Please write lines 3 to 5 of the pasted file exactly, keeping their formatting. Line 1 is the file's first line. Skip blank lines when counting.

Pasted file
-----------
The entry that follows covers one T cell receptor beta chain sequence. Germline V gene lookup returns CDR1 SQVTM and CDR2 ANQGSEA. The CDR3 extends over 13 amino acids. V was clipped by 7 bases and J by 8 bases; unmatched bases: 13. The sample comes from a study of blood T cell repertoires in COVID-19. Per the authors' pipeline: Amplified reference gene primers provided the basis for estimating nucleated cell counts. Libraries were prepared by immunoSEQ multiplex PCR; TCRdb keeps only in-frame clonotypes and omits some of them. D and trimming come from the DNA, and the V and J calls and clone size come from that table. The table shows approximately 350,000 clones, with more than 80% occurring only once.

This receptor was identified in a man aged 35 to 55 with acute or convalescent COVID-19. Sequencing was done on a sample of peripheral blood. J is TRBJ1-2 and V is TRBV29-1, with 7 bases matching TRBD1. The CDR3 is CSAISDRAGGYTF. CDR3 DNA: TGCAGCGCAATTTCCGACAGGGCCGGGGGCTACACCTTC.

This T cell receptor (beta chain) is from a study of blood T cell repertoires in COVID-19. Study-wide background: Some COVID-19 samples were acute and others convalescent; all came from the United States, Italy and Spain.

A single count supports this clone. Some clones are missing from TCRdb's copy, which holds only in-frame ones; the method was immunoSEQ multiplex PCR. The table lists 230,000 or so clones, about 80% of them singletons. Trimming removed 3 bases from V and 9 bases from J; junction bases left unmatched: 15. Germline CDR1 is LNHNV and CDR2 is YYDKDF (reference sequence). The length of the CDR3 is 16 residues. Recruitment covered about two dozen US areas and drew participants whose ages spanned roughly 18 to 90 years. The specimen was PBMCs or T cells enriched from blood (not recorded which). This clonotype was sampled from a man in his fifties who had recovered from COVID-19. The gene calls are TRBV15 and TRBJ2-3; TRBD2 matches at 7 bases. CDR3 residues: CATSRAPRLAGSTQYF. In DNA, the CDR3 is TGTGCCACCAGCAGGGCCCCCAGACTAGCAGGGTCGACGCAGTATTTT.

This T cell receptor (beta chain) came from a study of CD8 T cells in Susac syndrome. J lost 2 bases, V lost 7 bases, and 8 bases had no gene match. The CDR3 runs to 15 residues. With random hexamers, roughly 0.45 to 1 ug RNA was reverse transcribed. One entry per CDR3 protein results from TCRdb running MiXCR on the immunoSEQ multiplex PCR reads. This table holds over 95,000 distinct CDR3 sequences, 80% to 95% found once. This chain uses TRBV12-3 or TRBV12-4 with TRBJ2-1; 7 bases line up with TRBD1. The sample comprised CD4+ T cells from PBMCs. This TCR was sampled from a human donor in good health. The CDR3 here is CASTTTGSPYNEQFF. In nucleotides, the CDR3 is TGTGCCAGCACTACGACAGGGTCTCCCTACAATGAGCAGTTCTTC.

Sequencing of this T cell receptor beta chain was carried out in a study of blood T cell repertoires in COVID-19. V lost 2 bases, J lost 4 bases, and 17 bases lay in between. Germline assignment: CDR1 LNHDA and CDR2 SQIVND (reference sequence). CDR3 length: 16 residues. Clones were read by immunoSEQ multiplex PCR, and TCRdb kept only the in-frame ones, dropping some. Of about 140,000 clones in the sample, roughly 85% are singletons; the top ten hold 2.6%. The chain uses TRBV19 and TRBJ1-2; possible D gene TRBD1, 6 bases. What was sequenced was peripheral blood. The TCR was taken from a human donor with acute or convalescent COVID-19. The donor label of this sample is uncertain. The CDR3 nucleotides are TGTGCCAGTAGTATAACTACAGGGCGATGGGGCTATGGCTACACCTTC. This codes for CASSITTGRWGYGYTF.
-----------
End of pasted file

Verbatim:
This T cell receptor (beta chain) is from a study of blood T cell repertoires in COVID-19. Study-wide background: Some COVID-19 samples were acute and others convalescent; all came from the United States, Italy and Spain.

A single count supports this clone. Some clones are missing from TCRdb's copy, which holds only in-frame ones; the method was immunoSEQ multiplex PCR. The table lists 230,000 or so clones, about 80% of them singletons. Trimming removed 3 bases from V and 9 bases from J; junction bases left unmatched: 15. Germline CDR1 is LNHNV and CDR2 is YYDKDF (reference sequence). The length of the CDR3 is 16 residues. Recruitment covered about two dozen US areas and drew participants whose ages spanned roughly 18 to 90 years. The specimen was PBMCs or T cells enriched from blood (not recorded which). This clonotype was sampled from a man in his fifties who had recovered from COVID-19. The gene calls are TRBV15 and TRBJ2-3; TRBD2 matches at 7 bases. CDR3 residues: CATSRAPRLAGSTQYF. In DNA, the CDR3 is TGTGCCACCAGCAGGGCCCCCAGACTAGCAGGGTCGACGCAGTATTTT.

This T cell receptor (beta chain) came from a study of CD8 T cells in Susac syndrome. J lost 2 bases, V lost 7 bases, and 8 bases had no gene match. The CDR3 runs to 15 residues. With random hexamers, roughly 0.45 to 1 ug RNA was reverse transcribed. One entry per CDR3 protein results from TCRdb running MiXCR on the immunoSEQ multiplex PCR reads. This table holds over 95,000 distinct CDR3 sequences, 80% to 95% found once. This chain uses TRBV12-3 or TRBV12-4 with TRBJ2-1; 7 bases line up with TRBD1. The sample comprised CD4+ T cells from PBMCs. This TCR was sampled from a human donor in good health. The CDR3 here is CASTTTGSPYNEQFF. In nucleotides, the CDR3 is TGTGCCAGCACTACGACAGGGTCTCCCTACAATGAGCAGTTCTTC.